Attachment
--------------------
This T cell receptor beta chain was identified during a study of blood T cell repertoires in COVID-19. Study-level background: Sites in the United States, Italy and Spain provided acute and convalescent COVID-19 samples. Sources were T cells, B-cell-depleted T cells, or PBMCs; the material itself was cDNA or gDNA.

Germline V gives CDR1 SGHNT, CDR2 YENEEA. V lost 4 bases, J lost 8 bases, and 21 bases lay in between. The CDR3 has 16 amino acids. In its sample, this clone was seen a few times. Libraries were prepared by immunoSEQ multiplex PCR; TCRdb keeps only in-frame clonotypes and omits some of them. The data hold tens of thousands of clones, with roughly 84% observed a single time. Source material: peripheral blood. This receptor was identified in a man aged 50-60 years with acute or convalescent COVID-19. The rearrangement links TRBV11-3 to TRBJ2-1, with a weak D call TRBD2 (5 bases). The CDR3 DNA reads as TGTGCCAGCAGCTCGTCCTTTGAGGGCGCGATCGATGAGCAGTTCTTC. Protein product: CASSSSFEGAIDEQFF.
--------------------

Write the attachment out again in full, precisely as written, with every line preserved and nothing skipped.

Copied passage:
This T cell receptor beta chain was identified during a study of blood T cell repertoires in COVID-19. Study-level background: Sites in the United States, Italy and Spain provided acute and convalescent COVID-19 samples. Sources were T cells, B-cell-depleted T cells, or PBMCs; the material itself was cDNA or gDNA.

Germline V gives CDR1 SGHNT, CDR2 YENEEA. V lost 4 bases, J lost 8 bases, and 21 bases lay in between. The CDR3 has 16 amino acids. In its sample, this clone was seen a few times. Libraries were prepared by immunoSEQ multiplex PCR; TCRdb keeps only in-frame clonotypes and omits some of them. The data hold tens of thousands of clones, with roughly 84% observed a single time. Source material: peripheral blood. This receptor was identified in a man aged 50-60 years with acute or convalescent COVID-19. The rearrangement links TRBV11-3 to TRBJ2-1, with a weak D call TRBD2 (5 bases). The CDR3 DNA reads as TGTGCCAGCAGCTCGTCCTTTGAGGGCGCGATCGATGAGCAGTTCTTC. Protein product: CASSSSFEGAIDEQFF.